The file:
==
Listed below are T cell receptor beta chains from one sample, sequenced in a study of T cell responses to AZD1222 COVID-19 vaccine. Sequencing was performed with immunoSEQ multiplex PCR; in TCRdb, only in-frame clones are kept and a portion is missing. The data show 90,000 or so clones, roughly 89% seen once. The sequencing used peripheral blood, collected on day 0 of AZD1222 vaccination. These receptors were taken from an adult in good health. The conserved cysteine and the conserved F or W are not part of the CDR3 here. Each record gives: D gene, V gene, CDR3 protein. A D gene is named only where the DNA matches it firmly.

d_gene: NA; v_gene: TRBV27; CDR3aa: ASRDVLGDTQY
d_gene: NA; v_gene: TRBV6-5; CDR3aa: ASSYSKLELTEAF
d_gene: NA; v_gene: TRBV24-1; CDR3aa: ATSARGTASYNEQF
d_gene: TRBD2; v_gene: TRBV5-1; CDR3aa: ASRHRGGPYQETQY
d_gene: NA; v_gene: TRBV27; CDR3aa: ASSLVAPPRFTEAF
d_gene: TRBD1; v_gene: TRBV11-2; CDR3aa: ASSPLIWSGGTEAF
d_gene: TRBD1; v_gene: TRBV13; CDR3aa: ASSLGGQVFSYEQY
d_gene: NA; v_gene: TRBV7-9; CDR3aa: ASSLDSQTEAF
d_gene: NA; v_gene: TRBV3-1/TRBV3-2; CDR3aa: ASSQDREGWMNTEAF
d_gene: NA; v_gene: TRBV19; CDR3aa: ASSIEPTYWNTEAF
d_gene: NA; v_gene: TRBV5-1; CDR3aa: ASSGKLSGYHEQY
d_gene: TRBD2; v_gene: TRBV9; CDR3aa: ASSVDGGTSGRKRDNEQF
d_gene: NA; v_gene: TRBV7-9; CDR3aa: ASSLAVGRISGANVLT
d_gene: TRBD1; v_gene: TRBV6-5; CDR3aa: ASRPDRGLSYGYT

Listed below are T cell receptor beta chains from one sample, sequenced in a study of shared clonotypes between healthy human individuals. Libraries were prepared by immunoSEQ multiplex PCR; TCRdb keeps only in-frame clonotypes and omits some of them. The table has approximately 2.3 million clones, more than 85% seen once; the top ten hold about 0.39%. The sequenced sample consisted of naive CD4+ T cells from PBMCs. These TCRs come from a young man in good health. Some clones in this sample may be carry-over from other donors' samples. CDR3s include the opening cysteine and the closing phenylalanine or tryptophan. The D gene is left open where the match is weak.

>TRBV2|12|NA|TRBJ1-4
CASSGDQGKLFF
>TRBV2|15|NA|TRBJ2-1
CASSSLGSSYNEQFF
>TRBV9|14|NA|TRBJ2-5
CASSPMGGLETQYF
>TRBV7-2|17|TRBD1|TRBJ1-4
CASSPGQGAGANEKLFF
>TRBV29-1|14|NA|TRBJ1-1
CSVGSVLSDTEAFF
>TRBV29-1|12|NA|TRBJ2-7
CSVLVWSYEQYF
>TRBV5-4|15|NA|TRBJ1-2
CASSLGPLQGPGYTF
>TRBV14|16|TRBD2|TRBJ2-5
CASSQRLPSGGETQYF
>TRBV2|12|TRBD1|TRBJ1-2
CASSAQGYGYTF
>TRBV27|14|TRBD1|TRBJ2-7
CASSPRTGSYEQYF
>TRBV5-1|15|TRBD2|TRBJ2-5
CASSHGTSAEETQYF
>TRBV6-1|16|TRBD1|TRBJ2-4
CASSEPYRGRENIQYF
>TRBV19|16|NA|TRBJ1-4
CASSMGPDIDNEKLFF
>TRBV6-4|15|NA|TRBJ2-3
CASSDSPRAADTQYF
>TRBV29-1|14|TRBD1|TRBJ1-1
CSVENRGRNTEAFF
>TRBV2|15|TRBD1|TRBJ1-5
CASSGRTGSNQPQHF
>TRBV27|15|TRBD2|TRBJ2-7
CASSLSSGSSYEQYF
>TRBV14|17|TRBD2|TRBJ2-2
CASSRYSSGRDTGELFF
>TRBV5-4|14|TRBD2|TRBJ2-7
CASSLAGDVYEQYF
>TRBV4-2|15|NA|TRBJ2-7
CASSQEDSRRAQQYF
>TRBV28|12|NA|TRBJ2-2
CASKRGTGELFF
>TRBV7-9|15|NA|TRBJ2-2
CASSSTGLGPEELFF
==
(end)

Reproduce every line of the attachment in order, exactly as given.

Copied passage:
Listed below are T cell receptor beta chains from one sample, sequenced in a study of T cell responses to AZD1222 COVID-19 vaccine. Sequencing was performed with immunoSEQ multiplex PCR; in TCRdb, only in-frame clones are kept and a portion is missing. The data show 90,000 or so clones, roughly 89% seen once. The sequencing used peripheral blood, collected on day 0 of AZD1222 vaccination. These receptors were taken from an adult in good health. The conserved cysteine and the conserved F or W are not part of the CDR3 here. Each record gives: D gene, V gene, CDR3 protein. A D gene is named only where the DNA matches it firmly.

d_gene: NA; v_gene: TRBV27; CDR3aa: ASRDVLGDTQY
d_gene: NA; v_gene: TRBV6-5; CDR3aa: ASSYSKLELTEAF
d_gene: NA; v_gene: TRBV24-1; CDR3aa: ATSARGTASYNEQF
d_gene: TRBD2; v_gene: TRBV5-1; CDR3aa: ASRHRGGPYQETQY
d_gene: NA; v_gene: TRBV27; CDR3aa: ASSLVAPPRFTEAF
d_gene: TRBD1; v_gene: TRBV11-2; CDR3aa: ASSPLIWSGGTEAF
d_gene: TRBD1; v_gene: TRBV13; CDR3aa: ASSLGGQVFSYEQY
d_gene: NA; v_gene: TRBV7-9; CDR3aa: ASSLDSQTEAF
d_gene: NA; v_gene: TRBV3-1/TRBV3-2; CDR3aa: ASSQDREGWMNTEAF
d_gene: NA; v_gene: TRBV19; CDR3aa: ASSIEPTYWNTEAF
d_gene: NA; v_gene: TRBV5-1; CDR3aa: ASSGKLSGYHEQY
d_gene: TRBD2; v_gene: TRBV9; CDR3aa: ASSVDGGTSGRKRDNEQF
d_gene: NA; v_gene: TRBV7-9; CDR3aa: ASSLAVGRISGANVLT
d_gene: TRBD1; v_gene: TRBV6-5; CDR3aa: ASRPDRGLSYGYT

Listed below are T cell receptor beta chains from one sample, sequenced in a study of shared clonotypes between healthy human individuals. Libraries were prepared by immunoSEQ multiplex PCR; TCRdb keeps only in-frame clonotypes and omits some of them. The table has approximately 2.3 million clones, more than 85% seen once; the top ten hold about 0.39%. The sequenced sample consisted of naive CD4+ T cells from PBMCs. These TCRs come from a young man in good health. Some clones in this sample may be carry-over from other donors' samples. CDR3s include the opening cysteine and the closing phenylalanine or tryptophan. The D gene is left open where the match is weak.

>TRBV2|12|NA|TRBJ1-4
CASSGDQGKLFF
>TRBV2|15|NA|TRBJ2-1
CASSSLGSSYNEQFF
>TRBV9|14|NA|TRBJ2-5
CASSPMGGLETQYF
>TRBV7-2|17|TRBD1|TRBJ1-4
CASSPGQGAGANEKLFF
>TRBV29-1|14|NA|TRBJ1-1
CSVGSVLSDTEAFF
>TRBV29-1|12|NA|TRBJ2-7
CSVLVWSYEQYF
>TRBV5-4|15|NA|TRBJ1-2
CASSLGPLQGPGYTF
>TRBV14|16|TRBD2|TRBJ2-5
CASSQRLPSGGETQYF
>TRBV2|12|TRBD1|TRBJ1-2
CASSAQGYGYTF
>TRBV27|14|TRBD1|TRBJ2-7
CASSPRTGSYEQYF
>TRBV5-1|15|TRBD2|TRBJ2-5
CASSHGTSAEETQYF
>TRBV6-1|16|TRBD1|TRBJ2-4
CASSEPYRGRENIQYF
>TRBV19|16|NA|TRBJ1-4
CASSMGPDIDNEKLFF
>TRBV6-4|15|NA|TRBJ2-3
CASSDSPRAADTQYF
>TRBV29-1|14|TRBD1|TRBJ1-1
CSVENRGRNTEAFF
>TRBV2|15|TRBD1|TRBJ1-5
CASSGRTGSNQPQHF
>TRBV27|15|TRBD2|TRBJ2-7
CASSLSSGSSYEQYF
>TRBV14|17|TRBD2|TRBJ2-2
CASSRYSSGRDTGELFF
>TRBV5-4|14|TRBD2|TRBJ2-7
CASSLAGDVYEQYF
>TRBV4-2|15|NA|TRBJ2-7
CASSQEDSRRAQQYF
>TRBV28|12|NA|TRBJ2-2
CASKRGTGELFF
>TRBV7-9|15|NA|TRBJ2-2
CASSSTGLGPEELFF